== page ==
Cummings said there is a big incentive for those who complete Drug Court. They can have their record expunged.

“This helps them further their education and it helps them in terms of getting better employment,” said Cummings.

She said there are currently 230 participants in the program for seven counties that they serve. She said that since drug court started in 2008, they have had 51 drug-free babies born that would have otherwise been born in addiction. They have had 42 participants who graduated the program in October 2016.

Cummings said they have one graduation ceremony a year and over 200 participants have graduated since 2008. Of the recent 42 graduates, they paid $99,317 back to the counties in which they were sentenced.

She explained that the testing budget is the bulk of the program’s budget because they conduct so much testing. In January 2017, they collected 1,866 samples upon which they ran 14,683 tests.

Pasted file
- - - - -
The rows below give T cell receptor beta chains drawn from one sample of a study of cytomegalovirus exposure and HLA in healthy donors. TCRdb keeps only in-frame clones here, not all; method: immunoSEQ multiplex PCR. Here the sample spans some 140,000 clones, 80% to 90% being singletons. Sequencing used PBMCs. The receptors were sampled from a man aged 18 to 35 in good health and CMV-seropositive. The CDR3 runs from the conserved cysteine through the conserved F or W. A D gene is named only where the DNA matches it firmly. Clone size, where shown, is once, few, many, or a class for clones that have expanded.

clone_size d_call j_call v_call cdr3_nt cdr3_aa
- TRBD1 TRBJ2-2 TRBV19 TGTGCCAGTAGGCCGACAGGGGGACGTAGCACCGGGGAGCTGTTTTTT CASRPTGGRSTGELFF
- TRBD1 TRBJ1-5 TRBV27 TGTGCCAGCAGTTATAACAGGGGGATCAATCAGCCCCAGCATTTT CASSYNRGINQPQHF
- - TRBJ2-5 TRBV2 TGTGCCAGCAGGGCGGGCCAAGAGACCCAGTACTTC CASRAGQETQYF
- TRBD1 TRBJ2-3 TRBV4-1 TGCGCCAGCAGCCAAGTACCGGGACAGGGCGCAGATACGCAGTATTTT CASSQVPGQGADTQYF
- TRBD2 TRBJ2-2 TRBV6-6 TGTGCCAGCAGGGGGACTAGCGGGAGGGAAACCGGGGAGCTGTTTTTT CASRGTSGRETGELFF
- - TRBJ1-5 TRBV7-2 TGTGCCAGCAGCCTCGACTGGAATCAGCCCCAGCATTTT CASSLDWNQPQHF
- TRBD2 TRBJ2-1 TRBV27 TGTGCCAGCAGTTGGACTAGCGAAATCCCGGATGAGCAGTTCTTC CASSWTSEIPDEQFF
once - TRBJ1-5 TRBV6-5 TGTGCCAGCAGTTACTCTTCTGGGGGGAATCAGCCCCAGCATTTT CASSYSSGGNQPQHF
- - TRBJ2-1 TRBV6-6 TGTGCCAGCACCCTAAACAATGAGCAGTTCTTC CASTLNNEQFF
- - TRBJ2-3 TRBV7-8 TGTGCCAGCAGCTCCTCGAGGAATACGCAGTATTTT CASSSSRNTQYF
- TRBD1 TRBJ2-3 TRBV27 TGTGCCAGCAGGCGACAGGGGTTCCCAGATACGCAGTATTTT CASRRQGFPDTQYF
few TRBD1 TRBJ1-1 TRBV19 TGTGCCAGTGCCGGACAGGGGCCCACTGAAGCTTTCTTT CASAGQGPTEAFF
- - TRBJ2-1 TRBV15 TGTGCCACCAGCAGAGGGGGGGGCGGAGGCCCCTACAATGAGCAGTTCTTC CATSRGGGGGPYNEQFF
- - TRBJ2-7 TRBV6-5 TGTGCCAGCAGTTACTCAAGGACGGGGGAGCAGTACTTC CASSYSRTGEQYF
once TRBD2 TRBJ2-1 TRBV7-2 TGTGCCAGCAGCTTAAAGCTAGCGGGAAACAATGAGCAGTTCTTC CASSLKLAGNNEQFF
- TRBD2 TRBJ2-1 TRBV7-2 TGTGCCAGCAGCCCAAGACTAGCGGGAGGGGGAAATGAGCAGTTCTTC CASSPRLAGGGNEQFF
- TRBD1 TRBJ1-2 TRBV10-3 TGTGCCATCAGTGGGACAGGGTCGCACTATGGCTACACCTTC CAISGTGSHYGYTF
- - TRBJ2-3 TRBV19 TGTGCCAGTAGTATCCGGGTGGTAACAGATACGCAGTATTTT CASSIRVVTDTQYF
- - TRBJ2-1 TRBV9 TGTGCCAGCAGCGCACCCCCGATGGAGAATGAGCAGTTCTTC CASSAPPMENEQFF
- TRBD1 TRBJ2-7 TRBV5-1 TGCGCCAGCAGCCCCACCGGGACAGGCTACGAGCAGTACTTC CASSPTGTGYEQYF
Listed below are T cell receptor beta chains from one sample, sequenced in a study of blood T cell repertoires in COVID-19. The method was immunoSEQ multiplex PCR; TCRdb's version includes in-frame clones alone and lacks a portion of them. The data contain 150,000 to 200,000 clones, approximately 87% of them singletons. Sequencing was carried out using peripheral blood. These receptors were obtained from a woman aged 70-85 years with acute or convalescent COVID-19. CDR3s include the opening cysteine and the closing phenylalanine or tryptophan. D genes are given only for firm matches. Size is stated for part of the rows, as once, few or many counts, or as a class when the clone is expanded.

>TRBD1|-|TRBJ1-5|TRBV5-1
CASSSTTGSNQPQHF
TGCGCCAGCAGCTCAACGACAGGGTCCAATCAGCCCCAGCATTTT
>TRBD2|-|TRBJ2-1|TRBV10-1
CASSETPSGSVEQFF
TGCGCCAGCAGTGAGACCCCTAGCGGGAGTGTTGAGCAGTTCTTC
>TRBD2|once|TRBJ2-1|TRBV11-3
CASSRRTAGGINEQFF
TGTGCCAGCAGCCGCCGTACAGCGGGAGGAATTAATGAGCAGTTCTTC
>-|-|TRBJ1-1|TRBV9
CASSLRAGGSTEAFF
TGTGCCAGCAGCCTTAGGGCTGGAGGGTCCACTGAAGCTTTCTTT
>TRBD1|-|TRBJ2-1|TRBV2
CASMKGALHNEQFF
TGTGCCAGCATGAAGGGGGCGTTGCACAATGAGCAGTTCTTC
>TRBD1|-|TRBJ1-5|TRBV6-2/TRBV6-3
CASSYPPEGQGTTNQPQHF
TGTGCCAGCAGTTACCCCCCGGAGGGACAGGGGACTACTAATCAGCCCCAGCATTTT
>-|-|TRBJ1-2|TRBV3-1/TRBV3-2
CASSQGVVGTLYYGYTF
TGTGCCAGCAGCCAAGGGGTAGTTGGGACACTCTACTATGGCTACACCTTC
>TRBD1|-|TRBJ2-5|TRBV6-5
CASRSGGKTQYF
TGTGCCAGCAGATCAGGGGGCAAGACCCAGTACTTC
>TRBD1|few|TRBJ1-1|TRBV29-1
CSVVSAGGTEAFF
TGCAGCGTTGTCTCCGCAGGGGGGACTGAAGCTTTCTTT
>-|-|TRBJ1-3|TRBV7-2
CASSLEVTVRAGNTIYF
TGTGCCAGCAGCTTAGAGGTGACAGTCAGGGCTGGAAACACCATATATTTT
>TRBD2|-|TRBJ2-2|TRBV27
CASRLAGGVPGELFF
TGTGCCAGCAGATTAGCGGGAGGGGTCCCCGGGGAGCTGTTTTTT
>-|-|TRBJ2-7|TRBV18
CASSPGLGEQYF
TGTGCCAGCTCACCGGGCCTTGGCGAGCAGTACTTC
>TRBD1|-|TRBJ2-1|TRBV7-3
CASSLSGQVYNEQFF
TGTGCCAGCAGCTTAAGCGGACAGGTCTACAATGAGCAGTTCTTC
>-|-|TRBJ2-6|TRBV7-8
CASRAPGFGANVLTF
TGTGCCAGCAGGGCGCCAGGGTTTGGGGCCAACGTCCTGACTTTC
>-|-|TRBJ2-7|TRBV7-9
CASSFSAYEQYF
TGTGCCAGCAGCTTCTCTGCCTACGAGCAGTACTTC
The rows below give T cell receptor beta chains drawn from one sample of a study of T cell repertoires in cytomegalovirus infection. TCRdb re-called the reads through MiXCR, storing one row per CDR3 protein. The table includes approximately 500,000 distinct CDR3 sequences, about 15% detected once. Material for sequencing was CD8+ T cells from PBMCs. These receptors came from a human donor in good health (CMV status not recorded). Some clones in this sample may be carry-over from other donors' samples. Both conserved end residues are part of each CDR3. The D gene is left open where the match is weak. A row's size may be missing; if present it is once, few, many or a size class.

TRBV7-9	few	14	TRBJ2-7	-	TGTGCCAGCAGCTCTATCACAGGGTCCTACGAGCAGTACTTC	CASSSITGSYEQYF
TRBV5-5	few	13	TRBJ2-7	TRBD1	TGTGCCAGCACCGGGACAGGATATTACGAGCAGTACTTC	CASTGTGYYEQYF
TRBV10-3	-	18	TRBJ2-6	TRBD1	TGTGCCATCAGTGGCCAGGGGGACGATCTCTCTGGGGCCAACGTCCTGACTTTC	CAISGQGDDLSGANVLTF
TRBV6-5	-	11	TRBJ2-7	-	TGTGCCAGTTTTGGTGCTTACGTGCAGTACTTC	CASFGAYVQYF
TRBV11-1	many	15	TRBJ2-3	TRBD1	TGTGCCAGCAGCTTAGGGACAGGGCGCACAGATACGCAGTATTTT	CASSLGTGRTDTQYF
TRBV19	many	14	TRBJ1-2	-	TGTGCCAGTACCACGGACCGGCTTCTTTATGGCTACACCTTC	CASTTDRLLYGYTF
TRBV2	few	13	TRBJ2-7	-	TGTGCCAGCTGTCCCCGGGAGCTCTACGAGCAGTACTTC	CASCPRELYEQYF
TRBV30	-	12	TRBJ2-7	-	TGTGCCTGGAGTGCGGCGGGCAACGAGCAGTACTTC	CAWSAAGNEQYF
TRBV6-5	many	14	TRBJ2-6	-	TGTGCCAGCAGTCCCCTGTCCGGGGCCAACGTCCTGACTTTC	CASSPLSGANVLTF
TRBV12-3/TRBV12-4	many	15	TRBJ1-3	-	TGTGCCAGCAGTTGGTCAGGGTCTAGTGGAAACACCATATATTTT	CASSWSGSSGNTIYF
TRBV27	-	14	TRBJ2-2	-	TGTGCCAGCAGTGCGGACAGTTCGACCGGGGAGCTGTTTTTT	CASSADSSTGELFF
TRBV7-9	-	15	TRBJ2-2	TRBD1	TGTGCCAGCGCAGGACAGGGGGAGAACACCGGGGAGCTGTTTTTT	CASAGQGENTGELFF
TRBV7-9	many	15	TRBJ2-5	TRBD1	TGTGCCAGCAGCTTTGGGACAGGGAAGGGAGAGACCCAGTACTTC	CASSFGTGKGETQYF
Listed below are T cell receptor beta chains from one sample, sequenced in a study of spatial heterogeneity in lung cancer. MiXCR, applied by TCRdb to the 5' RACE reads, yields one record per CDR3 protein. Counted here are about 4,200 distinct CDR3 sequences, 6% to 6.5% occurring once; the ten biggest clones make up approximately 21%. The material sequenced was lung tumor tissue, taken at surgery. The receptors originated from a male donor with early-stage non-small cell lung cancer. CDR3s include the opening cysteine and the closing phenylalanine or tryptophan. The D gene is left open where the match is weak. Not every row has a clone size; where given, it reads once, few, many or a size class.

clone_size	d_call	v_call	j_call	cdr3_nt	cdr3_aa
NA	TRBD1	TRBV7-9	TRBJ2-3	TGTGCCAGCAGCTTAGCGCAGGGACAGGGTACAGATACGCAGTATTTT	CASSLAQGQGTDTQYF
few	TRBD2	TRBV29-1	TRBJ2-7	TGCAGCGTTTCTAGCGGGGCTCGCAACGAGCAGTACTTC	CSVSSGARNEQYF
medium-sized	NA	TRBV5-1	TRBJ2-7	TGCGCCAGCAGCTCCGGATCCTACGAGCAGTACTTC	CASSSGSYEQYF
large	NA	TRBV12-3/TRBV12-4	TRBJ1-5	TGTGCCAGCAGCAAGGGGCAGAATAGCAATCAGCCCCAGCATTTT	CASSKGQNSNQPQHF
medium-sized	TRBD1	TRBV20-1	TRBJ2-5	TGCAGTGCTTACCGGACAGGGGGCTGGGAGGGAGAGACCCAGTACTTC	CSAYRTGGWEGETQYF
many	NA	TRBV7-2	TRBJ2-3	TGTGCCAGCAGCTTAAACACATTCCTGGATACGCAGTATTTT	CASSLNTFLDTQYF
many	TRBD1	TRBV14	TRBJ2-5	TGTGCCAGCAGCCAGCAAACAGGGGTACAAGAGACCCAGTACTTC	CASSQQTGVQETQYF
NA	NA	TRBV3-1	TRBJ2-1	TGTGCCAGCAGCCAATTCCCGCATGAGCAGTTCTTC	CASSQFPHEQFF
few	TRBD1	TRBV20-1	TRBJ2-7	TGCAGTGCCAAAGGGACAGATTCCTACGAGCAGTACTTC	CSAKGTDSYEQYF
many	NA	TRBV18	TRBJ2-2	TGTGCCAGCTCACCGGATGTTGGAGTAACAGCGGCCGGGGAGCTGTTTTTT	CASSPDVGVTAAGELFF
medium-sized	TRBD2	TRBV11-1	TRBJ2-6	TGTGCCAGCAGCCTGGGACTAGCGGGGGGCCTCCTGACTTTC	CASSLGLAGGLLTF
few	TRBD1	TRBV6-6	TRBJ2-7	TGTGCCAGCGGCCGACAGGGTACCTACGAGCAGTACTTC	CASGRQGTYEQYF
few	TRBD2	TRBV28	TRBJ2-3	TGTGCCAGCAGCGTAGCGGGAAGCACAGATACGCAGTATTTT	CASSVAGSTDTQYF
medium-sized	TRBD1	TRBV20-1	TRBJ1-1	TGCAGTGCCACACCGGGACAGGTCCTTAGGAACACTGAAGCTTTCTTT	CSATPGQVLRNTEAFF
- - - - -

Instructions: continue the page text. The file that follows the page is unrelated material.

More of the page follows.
She said the extensive, random testing is what helps keep participants clean and the reason for the $98,000 testing budget.

While Drug Court is a five-phase, three-year program, Cummings said it will mostly likely take 3 1/2 to four years to complete the program as each time a participant has a set back, it starts the program over again, at least in that phase.

Cummings spoke of one particular success story which stood out for her. She said one man, who had already spent time in the penitentiary, began the program and it took four years for him to graduate. At the time he started the program, his wife was tired of his addiction and was about to divorce him. As he participated in the program, over a period of time, he began going to church, then he reported he was saved, then he felt a call to preach. At his graduation, his wife and his five children were present and he was chosen to speak.

He told those present, that Drug Court had not only saved his life, but also the lives of his wife and his children, shared Cummings.

(Information regarding First Judicial District Adult Felony Drug Court can be found online or for more information about the Drug Court, contact Jennifer Cummings or Chuck Mullins at 662-728-4060.)